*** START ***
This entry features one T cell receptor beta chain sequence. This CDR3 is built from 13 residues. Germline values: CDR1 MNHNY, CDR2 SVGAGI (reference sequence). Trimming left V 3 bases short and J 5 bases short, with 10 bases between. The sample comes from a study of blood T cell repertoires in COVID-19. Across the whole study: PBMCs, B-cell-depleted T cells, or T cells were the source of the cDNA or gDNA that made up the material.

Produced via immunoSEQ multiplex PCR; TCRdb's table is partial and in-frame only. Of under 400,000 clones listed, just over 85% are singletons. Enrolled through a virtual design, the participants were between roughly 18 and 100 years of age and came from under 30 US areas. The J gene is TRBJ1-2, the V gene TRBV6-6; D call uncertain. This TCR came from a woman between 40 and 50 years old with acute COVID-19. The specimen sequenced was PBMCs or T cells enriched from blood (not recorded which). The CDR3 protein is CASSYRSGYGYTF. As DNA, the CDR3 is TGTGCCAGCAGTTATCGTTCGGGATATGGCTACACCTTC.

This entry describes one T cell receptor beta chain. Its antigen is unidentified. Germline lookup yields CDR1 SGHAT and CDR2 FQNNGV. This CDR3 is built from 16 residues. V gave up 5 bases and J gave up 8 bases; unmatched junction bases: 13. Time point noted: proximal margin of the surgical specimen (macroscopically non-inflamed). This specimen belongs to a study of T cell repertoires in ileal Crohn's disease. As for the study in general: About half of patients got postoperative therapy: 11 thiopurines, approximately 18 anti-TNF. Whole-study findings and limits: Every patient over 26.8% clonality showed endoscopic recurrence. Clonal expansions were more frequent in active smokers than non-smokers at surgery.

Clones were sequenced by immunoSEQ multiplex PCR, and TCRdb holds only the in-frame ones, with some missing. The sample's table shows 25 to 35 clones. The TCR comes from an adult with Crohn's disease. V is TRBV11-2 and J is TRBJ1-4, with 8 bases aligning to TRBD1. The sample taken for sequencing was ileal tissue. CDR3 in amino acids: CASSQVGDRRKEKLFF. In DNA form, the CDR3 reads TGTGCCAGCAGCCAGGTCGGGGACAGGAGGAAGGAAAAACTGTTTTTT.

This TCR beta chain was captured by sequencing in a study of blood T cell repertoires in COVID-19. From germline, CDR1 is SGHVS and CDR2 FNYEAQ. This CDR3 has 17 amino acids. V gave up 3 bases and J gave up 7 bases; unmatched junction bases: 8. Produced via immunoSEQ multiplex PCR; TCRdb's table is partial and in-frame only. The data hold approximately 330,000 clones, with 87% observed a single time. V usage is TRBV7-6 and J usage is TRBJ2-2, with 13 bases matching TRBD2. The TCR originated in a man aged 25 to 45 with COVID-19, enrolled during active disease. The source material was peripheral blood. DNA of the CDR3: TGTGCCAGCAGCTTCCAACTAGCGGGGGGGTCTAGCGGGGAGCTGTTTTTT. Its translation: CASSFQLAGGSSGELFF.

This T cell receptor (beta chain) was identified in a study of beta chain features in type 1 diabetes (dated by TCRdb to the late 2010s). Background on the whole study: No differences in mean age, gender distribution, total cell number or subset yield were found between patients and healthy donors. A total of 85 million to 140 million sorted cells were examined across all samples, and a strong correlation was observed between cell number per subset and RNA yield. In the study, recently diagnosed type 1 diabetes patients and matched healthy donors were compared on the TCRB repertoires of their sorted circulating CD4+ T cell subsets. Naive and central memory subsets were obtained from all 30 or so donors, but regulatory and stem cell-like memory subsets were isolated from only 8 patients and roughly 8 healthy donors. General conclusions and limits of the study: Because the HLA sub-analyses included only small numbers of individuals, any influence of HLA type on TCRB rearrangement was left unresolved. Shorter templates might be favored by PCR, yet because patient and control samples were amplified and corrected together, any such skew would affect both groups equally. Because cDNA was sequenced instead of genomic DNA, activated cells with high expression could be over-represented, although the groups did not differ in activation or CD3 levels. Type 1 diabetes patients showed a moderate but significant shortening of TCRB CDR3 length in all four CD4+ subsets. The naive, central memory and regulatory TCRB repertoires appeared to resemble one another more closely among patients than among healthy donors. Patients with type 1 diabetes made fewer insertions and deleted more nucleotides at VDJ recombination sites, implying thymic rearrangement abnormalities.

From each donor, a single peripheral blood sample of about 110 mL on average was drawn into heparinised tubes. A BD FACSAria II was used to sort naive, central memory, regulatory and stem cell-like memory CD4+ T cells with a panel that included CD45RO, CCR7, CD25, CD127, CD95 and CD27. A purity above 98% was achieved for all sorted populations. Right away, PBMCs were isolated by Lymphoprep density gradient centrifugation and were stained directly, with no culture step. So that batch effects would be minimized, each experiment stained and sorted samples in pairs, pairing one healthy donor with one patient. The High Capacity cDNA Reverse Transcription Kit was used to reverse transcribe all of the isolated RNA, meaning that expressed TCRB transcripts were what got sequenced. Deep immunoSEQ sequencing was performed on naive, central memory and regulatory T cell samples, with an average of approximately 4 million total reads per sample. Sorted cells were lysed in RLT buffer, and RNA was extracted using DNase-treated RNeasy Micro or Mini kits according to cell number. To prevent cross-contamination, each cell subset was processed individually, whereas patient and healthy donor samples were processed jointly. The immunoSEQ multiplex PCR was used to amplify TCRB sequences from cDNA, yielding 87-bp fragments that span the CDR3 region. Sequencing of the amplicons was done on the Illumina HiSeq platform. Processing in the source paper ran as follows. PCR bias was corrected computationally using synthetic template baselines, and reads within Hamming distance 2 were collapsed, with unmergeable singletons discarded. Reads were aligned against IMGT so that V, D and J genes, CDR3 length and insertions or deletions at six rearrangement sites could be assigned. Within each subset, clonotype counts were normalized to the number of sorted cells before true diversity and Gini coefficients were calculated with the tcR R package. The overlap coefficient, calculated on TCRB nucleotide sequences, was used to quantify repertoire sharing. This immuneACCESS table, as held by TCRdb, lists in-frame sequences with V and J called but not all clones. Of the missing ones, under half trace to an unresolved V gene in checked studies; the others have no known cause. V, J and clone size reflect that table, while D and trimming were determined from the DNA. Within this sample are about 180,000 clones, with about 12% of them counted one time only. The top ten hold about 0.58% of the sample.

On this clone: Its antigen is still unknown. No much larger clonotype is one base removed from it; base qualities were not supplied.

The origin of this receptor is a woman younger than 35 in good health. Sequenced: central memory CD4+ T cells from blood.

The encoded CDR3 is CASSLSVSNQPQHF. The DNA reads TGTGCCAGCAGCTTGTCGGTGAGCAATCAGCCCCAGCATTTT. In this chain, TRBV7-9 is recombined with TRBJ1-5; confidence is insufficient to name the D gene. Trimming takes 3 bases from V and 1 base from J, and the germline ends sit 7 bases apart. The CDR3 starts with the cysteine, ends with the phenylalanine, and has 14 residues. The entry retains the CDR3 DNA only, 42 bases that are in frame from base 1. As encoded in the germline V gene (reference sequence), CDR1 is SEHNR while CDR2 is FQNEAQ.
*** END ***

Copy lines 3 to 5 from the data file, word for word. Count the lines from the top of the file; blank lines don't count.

This entry describes one T cell receptor beta chain. Its antigen is unidentified. Germline lookup yields CDR1 SGHAT and CDR2 FQNNGV. This CDR3 is built from 16 residues. V gave up 5 bases and J gave up 8 bases; unmatched junction bases: 13. Time point noted: proximal margin of the surgical specimen (macroscopically non-inflamed). This specimen belongs to a study of T cell repertoires in ileal Crohn's disease. As for the study in general: About half of patients got postoperative therapy: 11 thiopurines, approximately 18 anti-TNF. Whole-study findings and limits: Every patient over 26.8% clonality showed endoscopic recurrence. Clonal expansions were more frequent in active smokers than non-smokers at surgery.

Clones were sequenced by immunoSEQ multiplex PCR, and TCRdb holds only the in-frame ones, with some missing. The sample's table shows 25 to 35 clones. The TCR comes from an adult with Crohn's disease. V is TRBV11-2 and J is TRBJ1-4, with 8 bases aligning to TRBD1. The sample taken for sequencing was ileal tissue. CDR3 in amino acids: CASSQVGDRRKEKLFF. In DNA form, the CDR3 reads TGTGCCAGCAGCCAGGTCGGGGACAGGAGGAAGGAAAAACTGTTTTTT.

This TCR beta chain was captured by sequencing in a study of blood T cell repertoires in COVID-19. From germline, CDR1 is SGHVS and CDR2 FNYEAQ. This CDR3 has 17 amino acids. V gave up 3 bases and J gave up 7 bases; unmatched junction bases: 8. Produced via immunoSEQ multiplex PCR; TCRdb's table is partial and in-frame only. The data hold approximately 330,000 clones, with 87% observed a single time. V usage is TRBV7-6 and J usage is TRBJ2-2, with 13 bases matching TRBD2. The TCR originated in a man aged 25 to 45 with COVID-19, enrolled during active disease. The source material was peripheral blood. DNA of the CDR3: TGTGCCAGCAGCTTCCAACTAGCGGGGGGGTCTAGCGGGGAGCTGTTTTTT. Its translation: CASSFQLAGGSSGELFF.